elder abuseAs more financial operations are being transmitted digitally and data is stored online, the number of financial fraud cases continues to rise. While anyone can find themselves on the receiving end of financial exploitation, one demographic that seems to be far more prone to these problems is the elderly. They are likely a common target because people see them as easier to fool and take advantage of, especially in the age of the internet.

However, financial exploitation of elders is not just a result of their unfamiliarity with how digital banking works, but solely because defrauders see them as an easy target. The 2010 Investor Protection Trust Elder Fraud Survey found that one in five people over the age of 65 in the United States has been victimized by financial fraud.

When people think of elder abuse facts, they often think of neglect or poor treatment by friends and family; however, financial exploitation has proved to be the more likely threat. Even back in 2008, the annual financial loss by victims of elder financial exploitation was estimated to be around $2.9 billion, an increase of 12% from 2008. The number of these cases will only follow the same trend and continue to skyrocket.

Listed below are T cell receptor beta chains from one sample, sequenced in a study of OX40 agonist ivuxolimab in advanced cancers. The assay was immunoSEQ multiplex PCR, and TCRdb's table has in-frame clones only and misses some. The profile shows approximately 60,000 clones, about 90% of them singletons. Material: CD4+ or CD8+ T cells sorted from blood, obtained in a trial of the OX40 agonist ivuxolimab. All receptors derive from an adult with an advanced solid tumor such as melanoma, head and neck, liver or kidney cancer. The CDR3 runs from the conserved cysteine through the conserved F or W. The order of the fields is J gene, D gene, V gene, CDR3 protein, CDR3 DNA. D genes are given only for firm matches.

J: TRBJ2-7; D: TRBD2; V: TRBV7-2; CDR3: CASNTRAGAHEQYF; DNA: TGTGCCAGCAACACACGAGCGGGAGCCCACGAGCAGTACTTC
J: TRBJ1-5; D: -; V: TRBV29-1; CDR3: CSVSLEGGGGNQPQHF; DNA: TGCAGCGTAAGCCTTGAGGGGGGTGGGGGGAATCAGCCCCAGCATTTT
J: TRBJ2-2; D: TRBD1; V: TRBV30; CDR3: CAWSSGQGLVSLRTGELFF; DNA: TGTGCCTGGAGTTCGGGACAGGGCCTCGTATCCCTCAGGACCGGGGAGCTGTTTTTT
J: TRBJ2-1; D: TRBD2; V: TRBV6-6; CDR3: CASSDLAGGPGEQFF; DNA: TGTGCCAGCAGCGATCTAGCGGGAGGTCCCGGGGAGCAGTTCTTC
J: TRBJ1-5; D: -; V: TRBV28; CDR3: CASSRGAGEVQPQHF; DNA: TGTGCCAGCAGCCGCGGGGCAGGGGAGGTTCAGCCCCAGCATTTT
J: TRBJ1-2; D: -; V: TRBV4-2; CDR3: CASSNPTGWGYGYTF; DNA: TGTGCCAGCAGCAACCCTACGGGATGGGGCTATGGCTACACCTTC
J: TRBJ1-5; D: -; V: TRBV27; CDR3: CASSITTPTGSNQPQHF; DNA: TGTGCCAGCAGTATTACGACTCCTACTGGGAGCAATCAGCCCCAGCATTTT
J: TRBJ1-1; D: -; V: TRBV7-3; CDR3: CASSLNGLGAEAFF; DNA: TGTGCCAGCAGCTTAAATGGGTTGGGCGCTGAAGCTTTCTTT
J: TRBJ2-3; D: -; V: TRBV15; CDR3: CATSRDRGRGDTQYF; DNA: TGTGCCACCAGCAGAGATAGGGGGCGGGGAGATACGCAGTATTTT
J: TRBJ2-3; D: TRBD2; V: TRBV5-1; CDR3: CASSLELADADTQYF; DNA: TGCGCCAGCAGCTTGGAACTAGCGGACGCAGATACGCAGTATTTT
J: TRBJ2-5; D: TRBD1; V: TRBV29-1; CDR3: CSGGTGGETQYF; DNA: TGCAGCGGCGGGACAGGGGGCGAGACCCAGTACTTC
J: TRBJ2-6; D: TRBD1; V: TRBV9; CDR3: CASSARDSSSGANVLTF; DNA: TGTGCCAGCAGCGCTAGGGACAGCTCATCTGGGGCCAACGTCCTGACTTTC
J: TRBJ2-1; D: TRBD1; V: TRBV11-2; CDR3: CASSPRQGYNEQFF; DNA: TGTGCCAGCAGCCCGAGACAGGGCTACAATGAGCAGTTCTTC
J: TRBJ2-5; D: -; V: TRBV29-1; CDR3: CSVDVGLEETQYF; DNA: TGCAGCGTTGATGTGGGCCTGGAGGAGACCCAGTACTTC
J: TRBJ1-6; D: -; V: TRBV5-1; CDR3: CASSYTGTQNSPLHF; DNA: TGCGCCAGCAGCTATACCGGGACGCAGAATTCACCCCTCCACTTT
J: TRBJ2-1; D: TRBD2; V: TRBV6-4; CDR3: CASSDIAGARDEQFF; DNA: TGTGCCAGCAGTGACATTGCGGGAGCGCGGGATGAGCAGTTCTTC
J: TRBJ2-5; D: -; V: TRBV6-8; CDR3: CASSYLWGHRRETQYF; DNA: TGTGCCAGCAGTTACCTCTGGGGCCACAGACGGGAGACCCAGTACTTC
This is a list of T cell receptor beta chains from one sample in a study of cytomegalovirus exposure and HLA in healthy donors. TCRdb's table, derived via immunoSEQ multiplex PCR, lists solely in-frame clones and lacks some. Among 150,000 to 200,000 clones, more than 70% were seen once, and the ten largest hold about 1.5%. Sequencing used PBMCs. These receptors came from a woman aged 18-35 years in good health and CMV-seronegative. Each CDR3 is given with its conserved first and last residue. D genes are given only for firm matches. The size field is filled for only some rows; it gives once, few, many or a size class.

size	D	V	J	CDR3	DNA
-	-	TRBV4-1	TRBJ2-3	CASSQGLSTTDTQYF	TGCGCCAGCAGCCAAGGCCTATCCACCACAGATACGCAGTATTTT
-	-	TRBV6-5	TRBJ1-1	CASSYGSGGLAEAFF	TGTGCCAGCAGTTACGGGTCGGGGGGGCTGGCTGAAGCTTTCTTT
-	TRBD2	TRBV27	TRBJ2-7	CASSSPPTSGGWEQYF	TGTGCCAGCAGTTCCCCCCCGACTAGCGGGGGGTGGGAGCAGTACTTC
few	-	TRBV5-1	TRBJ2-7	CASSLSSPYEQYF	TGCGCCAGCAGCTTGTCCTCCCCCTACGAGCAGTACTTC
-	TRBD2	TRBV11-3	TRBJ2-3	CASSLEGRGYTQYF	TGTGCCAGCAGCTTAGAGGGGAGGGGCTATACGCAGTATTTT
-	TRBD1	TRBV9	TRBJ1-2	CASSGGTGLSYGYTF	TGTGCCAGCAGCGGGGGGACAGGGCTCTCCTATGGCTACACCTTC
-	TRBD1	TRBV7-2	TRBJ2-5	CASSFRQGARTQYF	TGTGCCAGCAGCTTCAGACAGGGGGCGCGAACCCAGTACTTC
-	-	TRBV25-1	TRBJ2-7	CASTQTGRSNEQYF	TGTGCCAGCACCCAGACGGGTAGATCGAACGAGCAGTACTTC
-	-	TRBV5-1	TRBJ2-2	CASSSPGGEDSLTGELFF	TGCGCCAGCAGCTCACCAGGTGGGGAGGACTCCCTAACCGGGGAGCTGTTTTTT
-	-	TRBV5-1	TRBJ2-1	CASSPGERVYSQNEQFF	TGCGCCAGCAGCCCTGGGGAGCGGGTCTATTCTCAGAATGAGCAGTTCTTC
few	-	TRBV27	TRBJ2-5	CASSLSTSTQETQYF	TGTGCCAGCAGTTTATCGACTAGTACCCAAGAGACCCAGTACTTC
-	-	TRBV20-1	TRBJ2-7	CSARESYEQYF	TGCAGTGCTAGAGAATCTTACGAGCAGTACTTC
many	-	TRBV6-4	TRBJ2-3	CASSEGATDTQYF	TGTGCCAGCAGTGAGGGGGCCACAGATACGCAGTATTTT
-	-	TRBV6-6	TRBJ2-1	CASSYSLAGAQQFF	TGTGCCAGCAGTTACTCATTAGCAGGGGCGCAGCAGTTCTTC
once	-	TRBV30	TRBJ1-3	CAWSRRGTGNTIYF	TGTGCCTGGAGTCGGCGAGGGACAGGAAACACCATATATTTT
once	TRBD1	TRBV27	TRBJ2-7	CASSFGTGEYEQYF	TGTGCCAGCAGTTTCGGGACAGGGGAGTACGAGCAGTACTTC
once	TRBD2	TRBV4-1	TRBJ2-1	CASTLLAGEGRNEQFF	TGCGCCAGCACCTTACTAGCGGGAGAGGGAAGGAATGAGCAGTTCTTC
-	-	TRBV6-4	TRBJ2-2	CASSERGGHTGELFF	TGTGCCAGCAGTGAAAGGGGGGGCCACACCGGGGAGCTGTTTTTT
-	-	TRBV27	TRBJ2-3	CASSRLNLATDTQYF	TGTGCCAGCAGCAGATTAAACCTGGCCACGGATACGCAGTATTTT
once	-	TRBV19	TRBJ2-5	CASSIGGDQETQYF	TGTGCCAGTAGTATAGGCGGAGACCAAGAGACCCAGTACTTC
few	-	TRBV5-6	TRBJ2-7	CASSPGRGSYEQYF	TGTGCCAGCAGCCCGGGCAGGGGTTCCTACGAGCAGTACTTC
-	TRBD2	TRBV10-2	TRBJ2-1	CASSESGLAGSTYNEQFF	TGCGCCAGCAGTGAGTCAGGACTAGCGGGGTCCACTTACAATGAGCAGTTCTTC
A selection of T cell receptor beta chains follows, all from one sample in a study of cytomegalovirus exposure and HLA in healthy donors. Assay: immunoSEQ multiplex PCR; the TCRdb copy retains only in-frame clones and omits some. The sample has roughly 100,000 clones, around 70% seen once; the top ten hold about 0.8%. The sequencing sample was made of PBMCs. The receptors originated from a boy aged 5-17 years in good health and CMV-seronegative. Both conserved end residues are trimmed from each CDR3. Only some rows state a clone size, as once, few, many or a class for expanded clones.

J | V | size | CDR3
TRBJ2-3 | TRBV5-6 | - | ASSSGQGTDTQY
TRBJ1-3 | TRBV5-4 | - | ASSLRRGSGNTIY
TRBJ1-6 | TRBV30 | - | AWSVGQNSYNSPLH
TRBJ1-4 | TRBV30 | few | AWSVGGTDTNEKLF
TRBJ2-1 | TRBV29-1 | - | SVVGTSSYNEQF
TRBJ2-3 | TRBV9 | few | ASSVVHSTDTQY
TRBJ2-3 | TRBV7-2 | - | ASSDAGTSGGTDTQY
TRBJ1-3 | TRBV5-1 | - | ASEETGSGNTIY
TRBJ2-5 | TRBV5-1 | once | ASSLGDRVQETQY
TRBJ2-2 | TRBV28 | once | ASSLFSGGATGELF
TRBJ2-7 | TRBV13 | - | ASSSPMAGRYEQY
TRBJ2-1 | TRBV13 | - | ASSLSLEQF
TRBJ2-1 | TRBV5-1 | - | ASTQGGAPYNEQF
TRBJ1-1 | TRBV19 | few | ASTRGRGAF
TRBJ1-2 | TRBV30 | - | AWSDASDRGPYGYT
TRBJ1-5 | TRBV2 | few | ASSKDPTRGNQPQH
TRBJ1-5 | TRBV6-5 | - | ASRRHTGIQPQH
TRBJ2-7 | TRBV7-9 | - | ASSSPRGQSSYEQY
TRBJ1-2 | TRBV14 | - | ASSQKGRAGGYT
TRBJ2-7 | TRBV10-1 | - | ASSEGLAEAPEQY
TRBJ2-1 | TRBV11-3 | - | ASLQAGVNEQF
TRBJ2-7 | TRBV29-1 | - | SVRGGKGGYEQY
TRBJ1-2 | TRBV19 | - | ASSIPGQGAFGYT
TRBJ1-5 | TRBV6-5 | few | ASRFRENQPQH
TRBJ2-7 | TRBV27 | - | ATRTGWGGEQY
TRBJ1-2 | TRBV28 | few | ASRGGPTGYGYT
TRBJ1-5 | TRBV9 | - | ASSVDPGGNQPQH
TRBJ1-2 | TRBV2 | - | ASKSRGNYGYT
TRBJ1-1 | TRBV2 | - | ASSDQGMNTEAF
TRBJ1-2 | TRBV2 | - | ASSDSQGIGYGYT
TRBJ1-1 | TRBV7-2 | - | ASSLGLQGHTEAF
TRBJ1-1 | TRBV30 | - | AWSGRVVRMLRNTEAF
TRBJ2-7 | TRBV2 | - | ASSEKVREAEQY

Part of what makes financial elder abuse so difficult to counteract is how prevalent it is, yet the public and news media often focus more on the outward physical and emotional types of elder abuse statistics. That’s not to say that those aren’t terrible situations which should also be resolved, but many exploited elders can fall by the wayside. In a study, major financial exploitation was self-reported in a study at a rate of 41 out every 1,000 people surveyed. This was higher than the self-reported rates of emotional, physical, neglect, or even sexual abuse.

This growing problem needs to be addressed if the older generations are to protect their hard-earned money. They are not easier targets, even if defrauders believe so, and taking preventative measures can help keep these predators away.